A History of Thanksgiving in the New Testament
Thanksgiving is upon us. It is a time to understand the history of Thanksgiving and express our gratitude for all we have been given.
It’s a time to be thankful not only for things, but for circumstances.
This post will look at the history of thanksgiving in the Pauline Epistles. We are far removed from the time when Jesus walked the earth. Our distance in time from his earthly ministry sometimes diminishes the impact of his acts.
We read about his miraculous works. But when we skim the Bible like we skim a news article or a blog post, we don’t feel the full effect of what He has done for us, for what He has done for the world.
But will we really feel it?
I know who really felt it: the Apostle Paul. Talk about a change of heart.
Paul was a persecutor of Christians. He watched the coats of the men who stoned Stephen (the first Christian martyr). Struck blind on the road to Damascus after an encounter with the risen Lord, his sight was eventually restored. He went on to pen thirteen books of the New Testament.
If anyone knows what to be thankful for, it’s Paul.
In 2 Corinthians chapter 4, Paul talks about the light of the Gospel, and how God has given “the light of the knowledge of the glory of God in the face of Jesus Christ.” In verse 15, Paul tells how God’s grace is extended to more and more people so that it may increase thanksgiving, to the glory of God.
“Whoever sows sparingly will also reap sparingly, and whoever sows bountifully will also reap bountifully.” (v.6 ESV)
Paul tell us we will be “enriched in every way to be generous in every way, which through us will produce thanksgiving to God.” (v. 11). He goes on to say that charitable ministries are not just about provisions for the needy, but also in the thanksgivings to God.
In Philippians chapter 4, Paul tells us not to be anxious. Instead, we should let our requests be made known to God. We should do this with prayer and supplication and thanksgiving.
In Colossians chapter 2, Paul encourages to be abounding in thanksgiving. We should do this, he says, since we have received Christ. We should “walk in him, rooted and built up in him and established in the faith, just as [we] were taught.” (v.6-7).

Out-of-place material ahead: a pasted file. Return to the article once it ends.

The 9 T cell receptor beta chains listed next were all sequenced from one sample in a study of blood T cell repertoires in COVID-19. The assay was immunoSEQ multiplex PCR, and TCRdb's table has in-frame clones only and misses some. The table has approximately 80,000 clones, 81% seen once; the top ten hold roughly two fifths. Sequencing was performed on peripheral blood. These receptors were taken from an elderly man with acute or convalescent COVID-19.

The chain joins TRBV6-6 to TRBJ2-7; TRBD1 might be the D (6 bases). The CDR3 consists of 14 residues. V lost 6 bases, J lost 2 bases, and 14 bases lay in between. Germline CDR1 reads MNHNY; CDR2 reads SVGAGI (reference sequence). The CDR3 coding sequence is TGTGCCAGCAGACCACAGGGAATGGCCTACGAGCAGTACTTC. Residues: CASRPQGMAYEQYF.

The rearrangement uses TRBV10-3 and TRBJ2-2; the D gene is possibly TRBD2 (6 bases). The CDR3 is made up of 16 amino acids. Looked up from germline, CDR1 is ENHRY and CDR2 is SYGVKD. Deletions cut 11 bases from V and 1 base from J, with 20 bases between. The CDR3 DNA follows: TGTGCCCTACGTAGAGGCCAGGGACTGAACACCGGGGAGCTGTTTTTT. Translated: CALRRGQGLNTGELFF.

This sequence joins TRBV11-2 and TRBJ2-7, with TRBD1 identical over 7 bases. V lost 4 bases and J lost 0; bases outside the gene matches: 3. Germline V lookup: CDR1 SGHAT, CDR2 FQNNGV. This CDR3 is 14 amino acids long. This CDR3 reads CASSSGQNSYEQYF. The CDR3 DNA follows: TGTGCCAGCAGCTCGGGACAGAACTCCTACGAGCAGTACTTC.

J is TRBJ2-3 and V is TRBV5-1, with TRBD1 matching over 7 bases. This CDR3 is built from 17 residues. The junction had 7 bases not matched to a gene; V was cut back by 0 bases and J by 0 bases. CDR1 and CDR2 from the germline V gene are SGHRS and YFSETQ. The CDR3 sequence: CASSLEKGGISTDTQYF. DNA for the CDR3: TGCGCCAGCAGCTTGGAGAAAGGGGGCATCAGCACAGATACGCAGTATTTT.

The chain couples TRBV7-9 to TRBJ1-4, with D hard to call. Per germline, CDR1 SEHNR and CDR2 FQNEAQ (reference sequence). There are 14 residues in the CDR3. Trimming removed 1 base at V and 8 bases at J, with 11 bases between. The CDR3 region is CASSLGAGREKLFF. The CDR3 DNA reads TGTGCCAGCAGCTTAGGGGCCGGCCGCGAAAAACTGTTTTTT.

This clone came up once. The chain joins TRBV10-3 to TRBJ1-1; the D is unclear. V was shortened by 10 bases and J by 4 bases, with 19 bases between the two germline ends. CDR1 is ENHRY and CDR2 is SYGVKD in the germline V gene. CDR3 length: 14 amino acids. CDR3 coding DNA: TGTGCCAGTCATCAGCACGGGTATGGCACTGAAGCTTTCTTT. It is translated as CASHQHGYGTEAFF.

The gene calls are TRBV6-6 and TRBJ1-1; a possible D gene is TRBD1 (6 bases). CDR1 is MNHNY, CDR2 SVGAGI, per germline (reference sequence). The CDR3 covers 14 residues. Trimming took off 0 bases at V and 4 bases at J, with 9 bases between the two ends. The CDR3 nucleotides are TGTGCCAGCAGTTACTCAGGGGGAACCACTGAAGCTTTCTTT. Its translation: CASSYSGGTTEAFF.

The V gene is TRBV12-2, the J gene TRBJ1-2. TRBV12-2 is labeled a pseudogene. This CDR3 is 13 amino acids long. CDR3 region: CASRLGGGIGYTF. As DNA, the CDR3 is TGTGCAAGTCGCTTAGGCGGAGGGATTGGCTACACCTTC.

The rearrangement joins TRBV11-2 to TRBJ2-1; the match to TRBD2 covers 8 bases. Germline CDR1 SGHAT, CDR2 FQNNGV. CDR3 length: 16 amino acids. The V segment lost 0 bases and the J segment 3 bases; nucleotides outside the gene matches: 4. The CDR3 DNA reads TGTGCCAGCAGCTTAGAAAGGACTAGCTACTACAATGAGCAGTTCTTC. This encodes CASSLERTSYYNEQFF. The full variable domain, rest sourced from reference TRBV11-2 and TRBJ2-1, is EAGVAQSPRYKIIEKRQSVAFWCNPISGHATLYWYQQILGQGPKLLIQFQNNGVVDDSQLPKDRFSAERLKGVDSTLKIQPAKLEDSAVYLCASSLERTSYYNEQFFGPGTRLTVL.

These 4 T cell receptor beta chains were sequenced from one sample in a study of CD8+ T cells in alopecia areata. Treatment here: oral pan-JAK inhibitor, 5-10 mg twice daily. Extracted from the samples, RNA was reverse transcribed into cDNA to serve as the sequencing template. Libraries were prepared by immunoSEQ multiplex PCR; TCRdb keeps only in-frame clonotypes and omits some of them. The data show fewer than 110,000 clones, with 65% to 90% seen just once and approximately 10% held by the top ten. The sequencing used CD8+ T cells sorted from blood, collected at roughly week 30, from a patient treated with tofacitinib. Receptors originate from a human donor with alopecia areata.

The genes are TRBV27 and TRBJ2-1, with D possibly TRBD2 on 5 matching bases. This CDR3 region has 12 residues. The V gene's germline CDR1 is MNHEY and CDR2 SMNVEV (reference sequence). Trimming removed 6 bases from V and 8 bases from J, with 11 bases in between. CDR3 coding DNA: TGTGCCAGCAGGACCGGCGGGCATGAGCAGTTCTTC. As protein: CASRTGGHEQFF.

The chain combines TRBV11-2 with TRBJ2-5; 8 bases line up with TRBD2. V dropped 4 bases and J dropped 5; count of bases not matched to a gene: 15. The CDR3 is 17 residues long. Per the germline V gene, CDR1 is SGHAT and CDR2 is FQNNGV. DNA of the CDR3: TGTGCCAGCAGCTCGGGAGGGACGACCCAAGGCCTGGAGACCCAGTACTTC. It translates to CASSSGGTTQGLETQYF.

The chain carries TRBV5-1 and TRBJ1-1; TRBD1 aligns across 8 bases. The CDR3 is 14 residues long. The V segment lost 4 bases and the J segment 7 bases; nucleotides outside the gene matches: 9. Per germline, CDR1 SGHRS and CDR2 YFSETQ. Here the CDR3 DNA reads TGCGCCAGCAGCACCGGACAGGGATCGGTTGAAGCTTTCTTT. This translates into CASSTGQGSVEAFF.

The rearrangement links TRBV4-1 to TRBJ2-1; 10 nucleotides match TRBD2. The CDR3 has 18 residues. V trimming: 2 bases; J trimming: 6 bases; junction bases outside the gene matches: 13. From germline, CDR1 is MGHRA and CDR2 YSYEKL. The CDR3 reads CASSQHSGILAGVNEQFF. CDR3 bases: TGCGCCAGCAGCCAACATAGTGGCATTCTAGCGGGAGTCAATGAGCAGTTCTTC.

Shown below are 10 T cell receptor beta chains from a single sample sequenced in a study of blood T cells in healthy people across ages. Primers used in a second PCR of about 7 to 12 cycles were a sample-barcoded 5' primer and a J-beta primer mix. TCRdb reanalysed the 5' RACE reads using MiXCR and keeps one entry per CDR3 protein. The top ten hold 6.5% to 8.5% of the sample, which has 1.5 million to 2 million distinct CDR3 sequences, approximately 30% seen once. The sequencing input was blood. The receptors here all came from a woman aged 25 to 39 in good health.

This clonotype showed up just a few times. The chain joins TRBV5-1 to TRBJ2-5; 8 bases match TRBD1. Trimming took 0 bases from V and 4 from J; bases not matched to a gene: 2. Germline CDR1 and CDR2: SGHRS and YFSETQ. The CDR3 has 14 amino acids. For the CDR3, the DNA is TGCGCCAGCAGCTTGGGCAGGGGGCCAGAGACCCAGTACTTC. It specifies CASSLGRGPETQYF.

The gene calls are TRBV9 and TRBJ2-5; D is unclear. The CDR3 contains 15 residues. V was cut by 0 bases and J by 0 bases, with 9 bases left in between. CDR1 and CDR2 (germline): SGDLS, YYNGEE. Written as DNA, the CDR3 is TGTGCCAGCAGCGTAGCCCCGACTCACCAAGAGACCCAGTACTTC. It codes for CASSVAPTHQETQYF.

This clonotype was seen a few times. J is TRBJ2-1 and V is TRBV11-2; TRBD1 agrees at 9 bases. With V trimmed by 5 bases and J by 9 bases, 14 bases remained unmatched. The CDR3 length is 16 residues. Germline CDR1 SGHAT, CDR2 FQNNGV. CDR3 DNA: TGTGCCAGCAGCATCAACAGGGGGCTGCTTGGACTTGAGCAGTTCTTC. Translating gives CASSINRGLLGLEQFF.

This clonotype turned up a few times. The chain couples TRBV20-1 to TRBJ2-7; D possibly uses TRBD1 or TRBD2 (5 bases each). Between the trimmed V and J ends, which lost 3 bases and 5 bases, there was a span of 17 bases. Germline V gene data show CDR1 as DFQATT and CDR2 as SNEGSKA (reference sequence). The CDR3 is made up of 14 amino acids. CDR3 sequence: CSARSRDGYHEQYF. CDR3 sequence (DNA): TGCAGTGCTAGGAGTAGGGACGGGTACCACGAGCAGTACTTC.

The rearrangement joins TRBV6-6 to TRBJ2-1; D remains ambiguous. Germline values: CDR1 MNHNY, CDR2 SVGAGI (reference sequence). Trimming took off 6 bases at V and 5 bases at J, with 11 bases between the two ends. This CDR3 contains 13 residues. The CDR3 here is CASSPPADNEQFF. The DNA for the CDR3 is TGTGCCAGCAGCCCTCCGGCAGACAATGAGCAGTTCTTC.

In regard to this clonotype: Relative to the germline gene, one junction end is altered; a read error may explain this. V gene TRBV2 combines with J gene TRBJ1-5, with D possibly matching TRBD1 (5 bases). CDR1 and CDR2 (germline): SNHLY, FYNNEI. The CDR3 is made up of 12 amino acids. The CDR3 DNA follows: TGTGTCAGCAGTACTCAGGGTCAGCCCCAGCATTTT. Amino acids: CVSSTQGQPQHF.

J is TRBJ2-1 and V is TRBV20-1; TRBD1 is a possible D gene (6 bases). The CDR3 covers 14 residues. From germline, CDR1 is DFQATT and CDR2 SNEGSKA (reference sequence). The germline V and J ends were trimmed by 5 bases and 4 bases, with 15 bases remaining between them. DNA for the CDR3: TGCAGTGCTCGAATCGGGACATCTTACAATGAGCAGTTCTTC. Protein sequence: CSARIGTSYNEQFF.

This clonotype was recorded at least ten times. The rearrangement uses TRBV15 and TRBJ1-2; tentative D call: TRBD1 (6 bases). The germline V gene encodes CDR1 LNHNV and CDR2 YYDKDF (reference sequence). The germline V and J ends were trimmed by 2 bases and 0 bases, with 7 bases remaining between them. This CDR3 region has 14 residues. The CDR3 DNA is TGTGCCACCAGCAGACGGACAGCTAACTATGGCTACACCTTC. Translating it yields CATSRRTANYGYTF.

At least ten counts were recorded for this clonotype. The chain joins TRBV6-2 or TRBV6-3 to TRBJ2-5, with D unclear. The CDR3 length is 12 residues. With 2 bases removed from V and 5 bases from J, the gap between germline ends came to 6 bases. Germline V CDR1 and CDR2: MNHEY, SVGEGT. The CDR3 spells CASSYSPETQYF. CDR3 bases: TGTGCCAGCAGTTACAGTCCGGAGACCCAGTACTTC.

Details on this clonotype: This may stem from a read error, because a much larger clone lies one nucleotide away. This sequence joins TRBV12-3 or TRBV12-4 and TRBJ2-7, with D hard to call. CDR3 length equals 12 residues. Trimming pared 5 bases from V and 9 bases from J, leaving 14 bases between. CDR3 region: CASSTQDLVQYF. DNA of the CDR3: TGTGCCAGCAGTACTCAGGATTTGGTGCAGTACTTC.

In Colossians chapter 4, Paul says we should be watchful in thanksgiving as we continue steadfastly in prayer (v.2).
In 1 Thessalonians chapter 3, Paul is overjoyed after Timothy’s report of the burgeoning faith of their brothers in Christ in Thessalonica. Paul’s thanksgiving to God is from the reassurance of their faith.
“supplications, prayers, intercession, and thanksgivings be made for all people, all kings and all who are in high positions, that we may lead a peaceful and quiet life, godly and dignified in every way.”
And in the Book of Revelation, John describes how the angels fall on their faces before the throne of God and worship:
“Amen! Blessing and glory and wisdom and thanksgiving and honor and power and might be to our God forever and ever! Amen” (7:12).
Whether you have much or little, give thanks for whatever provision God has made in your life.
Remember, Jesus did not promise an easy and happy life for those who follow Him. He promised joy and righteousness. The former will crumble during times of suffering, but that latter will endure.
What are you thankful for this Thanksgiving?
Photo Credit: Eric Enstrom, 1918 / PD
Photo Credit: Marjory Collins, 1942 / PD
Photo Credit: FSA, 1936 / PD
About Jason B. Ladd
Jason is an author, speaker, Marine, and father of seven. He has flown the F/A-18 Hornet as a Marine Aviation Weapons and Tactics Squadron 1 (MAWTS-1) Instructor Pilot and the F-16 as an Instructor Pilot. His award-winning book One of the Few: A Marine Fighter Pilot’s Reconnaissance of the Christian Worldview has been optioned for film adaptation. He is represented by Julie Gwinn of The Seymour Agency.